3. Tougher team: One thing Stoops wants from his players is a tougher identity. Stoops wants to build a stronger team from the ground up. He’s taking a page from Texas A&M coach Kevin Sumlin when it comes to preparing his new team. This spring, we’ll see just how much of an emphasis the coaches put on the weight room and conditioning before hitting the football side of things.

MISSOURI TIGERS

Spring start: March 12

Spring game: April 20

What to watch:
1. Josey's rehab: The Tigers will be keeping tabs on running back Henry Josey, who missed all of 2012 after suffering a devastating knee injury midway through the 2011 season. He was the Big 12’s best running back before his injury and Mizzou needs him back. The staff has had to be patient, but this could be a crucial time in his rehab, as he looks to get his football legs back.

2. Rebuilding the front seven: Mizzou must replace a lot in its front seven. Star defensive tackle Sheldon Richardson’s absence leaves a gaping hole up front, while linebackers Will Ebner and Zaviar Gooden must be replaced. Lucas Vincent will be first in line to take Richardson’s spot, while Darvin Ruise, Donovan Bonner and Michael Scherer are three players to watch at linebacker.

3. Toughening up: Injuries ravaged Mizzou’s offense last year, but it’s clear that Mizzou wasn’t in the playing shape that it would have liked to be in during its first year in the SEC. Injuries are part of the game, but gaining that toughness factor this spring will go a long way for the Tigers in 2013. The SEC is more than just a grind, and the Tigers found out the hard way that conditioning in this league is a little different than in the Big 12.

SOUTH CAROLINA GAMECOCKS

Spring start: March 5

Spring game: April 13

What to watch:
1. New backfield options: Marcus Lattimore and Kenny Miles are gone, so the Gamecocks will have to turn to their younger backs. Brandon Wilds missed the 2012 season with an ankle injury but should return this spring. Rising sophomore Mike Davis has all the tools to be a big-time player for the Gamecocks and could be the top option in the Gamecocks’ backfield. Shifty Shon Carson also returns from a knee injury, so South Carolina will have a solid group to work with this spring.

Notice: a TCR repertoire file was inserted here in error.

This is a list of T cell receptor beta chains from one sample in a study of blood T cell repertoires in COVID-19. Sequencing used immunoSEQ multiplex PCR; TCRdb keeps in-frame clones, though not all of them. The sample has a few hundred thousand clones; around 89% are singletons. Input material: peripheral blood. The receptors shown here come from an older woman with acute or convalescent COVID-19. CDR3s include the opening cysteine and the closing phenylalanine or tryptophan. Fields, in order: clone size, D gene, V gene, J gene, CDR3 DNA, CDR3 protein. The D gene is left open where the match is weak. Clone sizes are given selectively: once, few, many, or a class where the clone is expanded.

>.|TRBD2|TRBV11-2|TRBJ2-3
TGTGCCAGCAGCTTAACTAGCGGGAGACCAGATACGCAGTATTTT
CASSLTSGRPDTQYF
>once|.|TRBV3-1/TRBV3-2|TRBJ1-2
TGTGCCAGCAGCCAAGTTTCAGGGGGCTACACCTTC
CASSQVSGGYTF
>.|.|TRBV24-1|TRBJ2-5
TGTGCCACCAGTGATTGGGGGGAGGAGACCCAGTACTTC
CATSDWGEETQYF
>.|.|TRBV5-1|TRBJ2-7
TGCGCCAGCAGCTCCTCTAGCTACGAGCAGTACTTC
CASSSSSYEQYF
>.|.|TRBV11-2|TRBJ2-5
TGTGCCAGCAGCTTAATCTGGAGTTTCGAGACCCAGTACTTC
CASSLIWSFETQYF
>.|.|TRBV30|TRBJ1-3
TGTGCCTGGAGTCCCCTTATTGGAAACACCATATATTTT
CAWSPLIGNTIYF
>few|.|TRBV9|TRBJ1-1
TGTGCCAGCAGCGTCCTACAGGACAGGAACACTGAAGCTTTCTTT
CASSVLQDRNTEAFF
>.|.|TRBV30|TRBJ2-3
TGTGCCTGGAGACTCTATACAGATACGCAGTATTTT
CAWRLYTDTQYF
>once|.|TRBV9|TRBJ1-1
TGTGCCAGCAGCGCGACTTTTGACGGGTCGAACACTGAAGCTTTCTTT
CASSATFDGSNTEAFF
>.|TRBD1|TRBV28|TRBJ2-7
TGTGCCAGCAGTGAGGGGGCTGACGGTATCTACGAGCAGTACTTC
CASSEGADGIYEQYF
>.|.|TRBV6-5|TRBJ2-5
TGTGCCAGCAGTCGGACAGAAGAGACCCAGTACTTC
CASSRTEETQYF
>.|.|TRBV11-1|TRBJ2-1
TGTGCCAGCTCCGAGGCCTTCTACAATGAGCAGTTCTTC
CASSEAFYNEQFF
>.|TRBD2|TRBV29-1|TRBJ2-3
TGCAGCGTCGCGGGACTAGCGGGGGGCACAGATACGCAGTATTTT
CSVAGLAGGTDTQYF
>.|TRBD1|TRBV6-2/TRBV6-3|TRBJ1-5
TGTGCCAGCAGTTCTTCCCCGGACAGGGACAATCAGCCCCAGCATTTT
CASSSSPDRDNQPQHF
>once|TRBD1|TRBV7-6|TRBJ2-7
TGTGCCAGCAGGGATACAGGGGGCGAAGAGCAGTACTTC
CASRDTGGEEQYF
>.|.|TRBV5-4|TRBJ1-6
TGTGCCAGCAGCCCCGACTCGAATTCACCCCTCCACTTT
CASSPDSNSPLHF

2. QB controversy: Quarterback Connor Shaw might be tabbed as the starter, but with him out for the spring, Dylan Thompson will take the first-team reps. Thompson proved to be very valuable last year, and both will play this fall. Thompson has become one of the most vocal players on the team and is a strong leader. A good spring could bring some real controversy to the position.

3. Holes at linebacker: South Carolina will be without its two-deep at linebacker and “Spur” DeVonte Holloman is gone. That means there’s a lot of work to be done when it comes to finding viable replacements. Sharrod Golightly will get the early crack at the Spur, and keep an eye on Kaiwan Lews, who was a true freshman last year and has a lot of potential to work with.

TENNESSEE VOLUNTEERS

Spring start: March 9

Spring game: April 20

What to watch:
1. New coaches on the block: With Butch Jones in town, the Vols have to get used to their third head coach in five springs. Jones and his staff have helped bring some much-needed energy to the program since arriving, but now it’s time to develop vital on-field chemistry between the coaches and players.

2. Receiving help: The Vols’ offense took at major hit at receiver. Juniors Justin Hunter and Cordarrelle Patterson made the leap to the NFL, while deep threat Zach Rogers and tight end Mychal Rivera graduated. Tennessee will now turn to a host of inexperienced receiving targets, including rising sophomore Alton Howard and early enrollee Paul Harris.

3. Quarterback battle: With Tyler Bray leaving for the NFL, Tennessee will work with rising junior Justin Worley and redshirt freshman Nathan Peterman. Worley has the edge when it comes to game experience, but with a new staff, this battle will be wide-open. They will also need to make strides before freshmen Joshua Dobbs and Riley Ferguson get on campus this summer.

VANDERBILT COMMODORES

Spring start: March 15

Spring game: April 13

What to watch:
1. Replacing Rodgers: Quarterback Jordan Rodgers is gone. The good news is Austyn Carta-Samuels has good experience after starting two years at Wyoming before transferring to Vandy. Redshirt freshman Patton Robinette is someone the coaches also are excited about, especially with his dual-threat ability, and should really push Carta-Samuels the whole spring.

2. Running back battles: The Commodores lost star running back Zac Stacy, so veteran Wesley Tate, who has bounced around positions, and rising sophomore Brian Kimbrow, who has the do-everything look to him at running back, will share reps. Warren Norman and Jerron Seymour also return, making for quite the talented backfield.

3. Keeping the edge: Now that another very successful season under James Franklin is over, the Dores have to continue to keep the edge that got them to where they are. It might sound like a broken record, but Vanderbilt still has to prove that it isn’t the Vandy of old. People are certainly taking the Dores more seriously, but keeping that edge is important for more growth.